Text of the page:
Proposers may request a grant or cooperative agreement to support NASA-themed science, technology, engineering or mathematics education, including exhibits, within these congressionally directed topics: space exploration, aeronautics, space science, Earth science or microgravity. CP4SMPVC+ is a competitive, high-quality, national program. The basic goal of the CP4SMPVC+ solicitation is to further NASA Strategic Objective 2.4: "Advance the Nation’s STEM education and workforce pipeline by working collaboratively with other agencies to engage students, teachers, and faculty in NASA’s missions and unique assets."

 

Eligible institutions do not need to have the words "museum," "visitor center," "science," "planetarium," or "youth" in their official name, but they must be located in the United States or its Territories. See the NRA for full eligibility requirements and other limitations. Check the NSPIRES website once a week to learn if amendments or frequently asked questions have been added. Amendments and FAQs also will be announced via the NASA Education EXPRESS listserv.

 

Full proposals are due Dec. 7, 2015.

 

For more information about this opportunity, visit NSPIRES at http://nspires.nasaprs.com/external/solicitations/summary.do?method=init&solId={6105DEEC-925A-A216-322B-8E3B34FA2B07}&path=open.

 

Answers to 39 Frequently Asked Questions received between Sept. 8 and Oct. 1, 2015, and the transcript of the Pre-proposal Teleconference held on Oct. 1, 2015, have been posted on NSPIRES at http://nspires.nasaprs.com/external/solicitations/summary.do?method=init&solId={6105DEEC-925A-A216-322B-8E3B34FA2B07}&path=open.

 

If you have any questions about this opportunity, please direct your questions to the Points of Contact listed within the NRA.

 

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DEADLINE EXTENDED: Student Spaceflight Experiments Program -- Mission 10 to the International Space Station

 

The National Center for Earth and Space Science Education and the Arthur C. Clarke Institute for Space Education, in partnership with NanoRacks LLC, announce an authentic science, technology, engineering and mathematics, or STEM, opportunity for school districts across the U.S. and space station partner nations. The newest flight opportunity, Mission 10 to the International Space Station, or ISS, gives students across a community the ability to design and propose real experiments to fly in low-Earth orbit on the ISS. This opportunity is part of the Student Spaceflight Experiments Program, or SSEP.

 

Each participating community will receive a real microgravity research minilaboratory capable of supporting a single microgravity experiment and all launch services to fly the minilab to the space station in fall 2016 and return it to Earth. An experiment design competition in each community -- engaging typically 300+ students -- allows student teams to design and propose real experiments vying for their community′s reserved minilab. Content resources for teachers and students support foundational instruction on science in microgravity and experimental design. Additional SSEP programming leverages the experiment design competition to engage the community, embracing a learning community model for STEM education.

 

This competition is open to students in grades 5-12 and college. Informal education groups and organizations are also encouraged to participate. Interested communities must inquire about the program no later than Dec. 11, 2015. The National Center for Earth and Space Science Education is available to help interested communities in the U.S. secure the needed funding.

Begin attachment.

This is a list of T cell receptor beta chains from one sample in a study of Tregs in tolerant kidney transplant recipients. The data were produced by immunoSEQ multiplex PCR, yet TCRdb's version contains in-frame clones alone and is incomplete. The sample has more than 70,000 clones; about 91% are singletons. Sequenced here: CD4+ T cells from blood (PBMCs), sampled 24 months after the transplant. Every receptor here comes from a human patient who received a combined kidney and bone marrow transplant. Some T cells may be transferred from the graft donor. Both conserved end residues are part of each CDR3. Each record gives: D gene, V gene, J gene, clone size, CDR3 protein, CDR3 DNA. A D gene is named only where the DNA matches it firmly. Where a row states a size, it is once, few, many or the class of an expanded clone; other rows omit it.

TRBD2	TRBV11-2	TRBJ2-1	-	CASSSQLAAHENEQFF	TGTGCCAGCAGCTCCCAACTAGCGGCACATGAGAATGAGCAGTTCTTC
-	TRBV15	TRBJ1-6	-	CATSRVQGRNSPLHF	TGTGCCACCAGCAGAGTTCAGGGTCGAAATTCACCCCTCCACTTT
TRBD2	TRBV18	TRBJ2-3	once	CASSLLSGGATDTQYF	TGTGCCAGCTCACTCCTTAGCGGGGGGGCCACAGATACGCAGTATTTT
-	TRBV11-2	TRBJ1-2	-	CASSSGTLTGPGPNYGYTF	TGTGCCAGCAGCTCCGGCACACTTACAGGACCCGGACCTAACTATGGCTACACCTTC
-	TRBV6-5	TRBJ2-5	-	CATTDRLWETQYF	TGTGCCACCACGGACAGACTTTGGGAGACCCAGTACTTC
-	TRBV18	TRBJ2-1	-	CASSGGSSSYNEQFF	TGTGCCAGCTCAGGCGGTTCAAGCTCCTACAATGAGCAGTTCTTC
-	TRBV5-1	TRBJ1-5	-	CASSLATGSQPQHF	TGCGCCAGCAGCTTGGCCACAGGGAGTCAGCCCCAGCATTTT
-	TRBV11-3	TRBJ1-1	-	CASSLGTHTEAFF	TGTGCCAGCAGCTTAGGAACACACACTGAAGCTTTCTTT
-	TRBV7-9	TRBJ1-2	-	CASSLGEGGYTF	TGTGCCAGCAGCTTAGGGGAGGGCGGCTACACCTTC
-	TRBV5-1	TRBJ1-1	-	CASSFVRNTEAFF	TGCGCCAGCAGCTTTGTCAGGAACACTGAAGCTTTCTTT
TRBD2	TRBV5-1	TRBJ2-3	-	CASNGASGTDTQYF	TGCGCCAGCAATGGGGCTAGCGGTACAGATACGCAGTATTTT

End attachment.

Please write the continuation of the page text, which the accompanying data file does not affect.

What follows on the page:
To learn more about this opportunity, visit the SSEP Mission 10 to International Space Station National Announcement of Opportunity at http://ssep.ncesse.org/2015/10/new-flight-opportunity-for-school-districts-announcing-student-spaceflight-experiments-program-ssep-mission-10-to-the-international-space-station-starting-february-2016/

 

SSEP is enabled through a strategic partnership with NanoRacks LLC working with NASA under a Space Act Agreement as part of the utilization of the International Space Station as a national laboratory. The Center for the Advancement of Science in Space (http://www.iss-casis.org/) is a national partner on SSEP. To view a list of all SSEP national partners, visit http://ssep.ncesse.org/national-partners/.

 

If you have any questions about this opportunity, please email SSEP National Program Director Jeff Goldstein at jeffgoldstein@ncesse.org.

 

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2016 GLOBE Distinguished Educator Fellowship

 

The Global Learning and Observations to Benefit the Environment, or GLOBE, Program is accepting applications for the GLOBE Distinguished Educator Fellowship. This fellowship harnesses the GLOBE community expertise in the development of new educational resources that can benefit the whole community.

 

Selected educators, either formal or informal, will work with scientists in the development of GLOBE educational materials. The scientist will support the educator in ensuring scientific accuracy. As part of the application process, we invite teachers to team with scientists on a particular project.

 

There will be three fellowships awarded this year: one for the United States and two for GLOBE countries outside the U.S. Applicants must be active GLOBE teachers who have entered data into the GLOBE database in the past year. 

 

An informational webinar about the 2016 Distinguished Educator Fellowship took place on Nov. 12, 2015. The webinar was led by 2015 Distinguished Educator Fellow John Moore and Dr. Julie Malmberg and is available for viewing online.